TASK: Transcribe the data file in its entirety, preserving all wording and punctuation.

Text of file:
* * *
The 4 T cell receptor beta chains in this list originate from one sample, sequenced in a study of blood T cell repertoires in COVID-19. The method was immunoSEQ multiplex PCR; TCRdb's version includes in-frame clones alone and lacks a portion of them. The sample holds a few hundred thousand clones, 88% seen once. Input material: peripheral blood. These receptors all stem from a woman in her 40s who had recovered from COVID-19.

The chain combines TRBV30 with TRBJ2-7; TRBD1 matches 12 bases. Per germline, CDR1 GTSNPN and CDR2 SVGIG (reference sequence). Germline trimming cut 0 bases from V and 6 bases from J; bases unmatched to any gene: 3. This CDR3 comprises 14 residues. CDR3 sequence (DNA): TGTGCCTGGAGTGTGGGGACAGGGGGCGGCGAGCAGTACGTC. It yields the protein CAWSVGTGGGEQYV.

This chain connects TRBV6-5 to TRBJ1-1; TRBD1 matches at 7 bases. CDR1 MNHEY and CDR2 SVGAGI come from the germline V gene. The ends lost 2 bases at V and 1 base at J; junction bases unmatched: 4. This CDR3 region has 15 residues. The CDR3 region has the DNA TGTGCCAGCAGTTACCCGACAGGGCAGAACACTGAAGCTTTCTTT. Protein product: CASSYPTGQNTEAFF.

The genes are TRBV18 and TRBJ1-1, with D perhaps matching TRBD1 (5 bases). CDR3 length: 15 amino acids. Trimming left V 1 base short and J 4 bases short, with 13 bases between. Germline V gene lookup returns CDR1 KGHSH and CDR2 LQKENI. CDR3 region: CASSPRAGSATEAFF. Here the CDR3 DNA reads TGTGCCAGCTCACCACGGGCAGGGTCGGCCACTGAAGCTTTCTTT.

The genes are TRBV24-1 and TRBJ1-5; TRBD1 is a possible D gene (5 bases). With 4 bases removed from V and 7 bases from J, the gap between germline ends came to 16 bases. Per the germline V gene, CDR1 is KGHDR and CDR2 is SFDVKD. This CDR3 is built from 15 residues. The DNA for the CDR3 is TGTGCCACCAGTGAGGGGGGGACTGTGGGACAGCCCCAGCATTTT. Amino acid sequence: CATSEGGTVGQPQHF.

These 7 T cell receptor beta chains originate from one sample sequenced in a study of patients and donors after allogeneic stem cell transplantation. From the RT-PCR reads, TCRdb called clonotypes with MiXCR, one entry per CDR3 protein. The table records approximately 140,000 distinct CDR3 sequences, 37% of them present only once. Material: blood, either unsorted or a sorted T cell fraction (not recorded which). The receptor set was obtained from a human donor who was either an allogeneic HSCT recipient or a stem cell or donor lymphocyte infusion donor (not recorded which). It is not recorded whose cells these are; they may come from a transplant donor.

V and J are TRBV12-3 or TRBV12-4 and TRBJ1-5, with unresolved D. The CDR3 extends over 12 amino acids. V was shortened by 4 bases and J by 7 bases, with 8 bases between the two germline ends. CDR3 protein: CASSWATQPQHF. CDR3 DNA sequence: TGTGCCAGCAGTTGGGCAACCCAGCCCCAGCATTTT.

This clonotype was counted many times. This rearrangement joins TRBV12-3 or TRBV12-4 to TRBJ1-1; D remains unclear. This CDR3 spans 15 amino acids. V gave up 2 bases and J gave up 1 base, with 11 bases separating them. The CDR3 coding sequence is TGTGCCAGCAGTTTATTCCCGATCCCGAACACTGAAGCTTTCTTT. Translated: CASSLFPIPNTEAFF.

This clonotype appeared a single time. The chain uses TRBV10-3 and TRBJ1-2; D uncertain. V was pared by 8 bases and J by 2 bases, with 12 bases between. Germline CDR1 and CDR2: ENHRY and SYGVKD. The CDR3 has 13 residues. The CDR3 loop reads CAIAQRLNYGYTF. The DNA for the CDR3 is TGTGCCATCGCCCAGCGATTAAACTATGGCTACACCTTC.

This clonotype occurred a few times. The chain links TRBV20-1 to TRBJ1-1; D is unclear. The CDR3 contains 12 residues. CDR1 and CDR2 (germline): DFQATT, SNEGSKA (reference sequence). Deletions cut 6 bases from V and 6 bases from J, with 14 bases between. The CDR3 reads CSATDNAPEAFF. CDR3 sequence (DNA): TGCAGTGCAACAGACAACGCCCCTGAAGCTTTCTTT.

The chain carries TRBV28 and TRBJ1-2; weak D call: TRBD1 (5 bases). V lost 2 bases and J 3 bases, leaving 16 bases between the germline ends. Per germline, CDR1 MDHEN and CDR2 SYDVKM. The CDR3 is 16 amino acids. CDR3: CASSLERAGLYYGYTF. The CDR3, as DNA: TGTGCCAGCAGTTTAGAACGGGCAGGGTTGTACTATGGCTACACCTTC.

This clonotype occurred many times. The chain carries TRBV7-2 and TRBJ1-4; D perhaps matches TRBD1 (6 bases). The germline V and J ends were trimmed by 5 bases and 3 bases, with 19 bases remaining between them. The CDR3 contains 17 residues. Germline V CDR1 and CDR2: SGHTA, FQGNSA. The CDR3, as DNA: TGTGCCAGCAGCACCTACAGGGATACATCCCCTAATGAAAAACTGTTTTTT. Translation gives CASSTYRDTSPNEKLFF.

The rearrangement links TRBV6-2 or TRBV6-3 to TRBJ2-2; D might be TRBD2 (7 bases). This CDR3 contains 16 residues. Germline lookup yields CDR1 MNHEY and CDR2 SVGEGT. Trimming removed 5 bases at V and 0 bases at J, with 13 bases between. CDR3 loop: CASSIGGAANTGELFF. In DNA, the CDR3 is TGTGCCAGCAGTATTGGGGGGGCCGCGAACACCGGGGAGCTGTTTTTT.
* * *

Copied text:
The 4 T cell receptor beta chains in this list originate from one sample, sequenced in a study of blood T cell repertoires in COVID-19. The method was immunoSEQ multiplex PCR; TCRdb's version includes in-frame clones alone and lacks a portion of them. The sample holds a few hundred thousand clones, 88% seen once. Input material: peripheral blood. These receptors all stem from a woman in her 40s who had recovered from COVID-19.

The chain combines TRBV30 with TRBJ2-7; TRBD1 matches 12 bases. Per germline, CDR1 GTSNPN and CDR2 SVGIG (reference sequence). Germline trimming cut 0 bases from V and 6 bases from J; bases unmatched to any gene: 3. This CDR3 comprises 14 residues. CDR3 sequence (DNA): TGTGCCTGGAGTGTGGGGACAGGGGGCGGCGAGCAGTACGTC. It yields the protein CAWSVGTGGGEQYV.

This chain connects TRBV6-5 to TRBJ1-1; TRBD1 matches at 7 bases. CDR1 MNHEY and CDR2 SVGAGI come from the germline V gene. The ends lost 2 bases at V and 1 base at J; junction bases unmatched: 4. This CDR3 region has 15 residues. The CDR3 region has the DNA TGTGCCAGCAGTTACCCGACAGGGCAGAACACTGAAGCTTTCTTT. Protein product: CASSYPTGQNTEAFF.

The genes are TRBV18 and TRBJ1-1, with D perhaps matching TRBD1 (5 bases). CDR3 length: 15 amino acids. Trimming left V 1 base short and J 4 bases short, with 13 bases between. Germline V gene lookup returns CDR1 KGHSH and CDR2 LQKENI. CDR3 region: CASSPRAGSATEAFF. Here the CDR3 DNA reads TGTGCCAGCTCACCACGGGCAGGGTCGGCCACTGAAGCTTTCTTT.

The genes are TRBV24-1 and TRBJ1-5; TRBD1 is a possible D gene (5 bases). With 4 bases removed from V and 7 bases from J, the gap between germline ends came to 16 bases. Per the germline V gene, CDR1 is KGHDR and CDR2 is SFDVKD. This CDR3 is built from 15 residues. The DNA for the CDR3 is TGTGCCACCAGTGAGGGGGGGACTGTGGGACAGCCCCAGCATTTT. Amino acid sequence: CATSEGGTVGQPQHF.

These 7 T cell receptor beta chains originate from one sample sequenced in a study of patients and donors after allogeneic stem cell transplantation. From the RT-PCR reads, TCRdb called clonotypes with MiXCR, one entry per CDR3 protein. The table records approximately 140,000 distinct CDR3 sequences, 37% of them present only once. Material: blood, either unsorted or a sorted T cell fraction (not recorded which). The receptor set was obtained from a human donor who was either an allogeneic HSCT recipient or a stem cell or donor lymphocyte infusion donor (not recorded which). It is not recorded whose cells these are; they may come from a transplant donor.

V and J are TRBV12-3 or TRBV12-4 and TRBJ1-5, with unresolved D. The CDR3 extends over 12 amino acids. V was shortened by 4 bases and J by 7 bases, with 8 bases between the two germline ends. CDR3 protein: CASSWATQPQHF. CDR3 DNA sequence: TGTGCCAGCAGTTGGGCAACCCAGCCCCAGCATTTT.

This clonotype was counted many times. This rearrangement joins TRBV12-3 or TRBV12-4 to TRBJ1-1; D remains unclear. This CDR3 spans 15 amino acids. V gave up 2 bases and J gave up 1 base, with 11 bases separating them. The CDR3 coding sequence is TGTGCCAGCAGTTTATTCCCGATCCCGAACACTGAAGCTTTCTTT. Translated: CASSLFPIPNTEAFF.

This clonotype appeared a single time. The chain uses TRBV10-3 and TRBJ1-2; D uncertain. V was pared by 8 bases and J by 2 bases, with 12 bases between. Germline CDR1 and CDR2: ENHRY and SYGVKD. The CDR3 has 13 residues. The CDR3 loop reads CAIAQRLNYGYTF. The DNA for the CDR3 is TGTGCCATCGCCCAGCGATTAAACTATGGCTACACCTTC.

This clonotype occurred a few times. The chain links TRBV20-1 to TRBJ1-1; D is unclear. The CDR3 contains 12 residues. CDR1 and CDR2 (germline): DFQATT, SNEGSKA (reference sequence). Deletions cut 6 bases from V and 6 bases from J, with 14 bases between. The CDR3 reads CSATDNAPEAFF. CDR3 sequence (DNA): TGCAGTGCAACAGACAACGCCCCTGAAGCTTTCTTT.

The chain carries TRBV28 and TRBJ1-2; weak D call: TRBD1 (5 bases). V lost 2 bases and J 3 bases, leaving 16 bases between the germline ends. Per germline, CDR1 MDHEN and CDR2 SYDVKM. The CDR3 is 16 amino acids. CDR3: CASSLERAGLYYGYTF. The CDR3, as DNA: TGTGCCAGCAGTTTAGAACGGGCAGGGTTGTACTATGGCTACACCTTC.

This clonotype occurred many times. The chain carries TRBV7-2 and TRBJ1-4; D perhaps matches TRBD1 (6 bases). The germline V and J ends were trimmed by 5 bases and 3 bases, with 19 bases remaining between them. The CDR3 contains 17 residues. Germline V CDR1 and CDR2: SGHTA, FQGNSA. The CDR3, as DNA: TGTGCCAGCAGCACCTACAGGGATACATCCCCTAATGAAAAACTGTTTTTT. Translation gives CASSTYRDTSPNEKLFF.

The rearrangement links TRBV6-2 or TRBV6-3 to TRBJ2-2; D might be TRBD2 (7 bases). This CDR3 contains 16 residues. Germline lookup yields CDR1 MNHEY and CDR2 SVGEGT. Trimming removed 5 bases at V and 0 bases at J, with 13 bases between. CDR3 loop: CASSIGGAANTGELFF. In DNA, the CDR3 is TGTGCCAGCAGTATTGGGGGGGCCGCGAACACCGGGGAGCTGTTTTTT.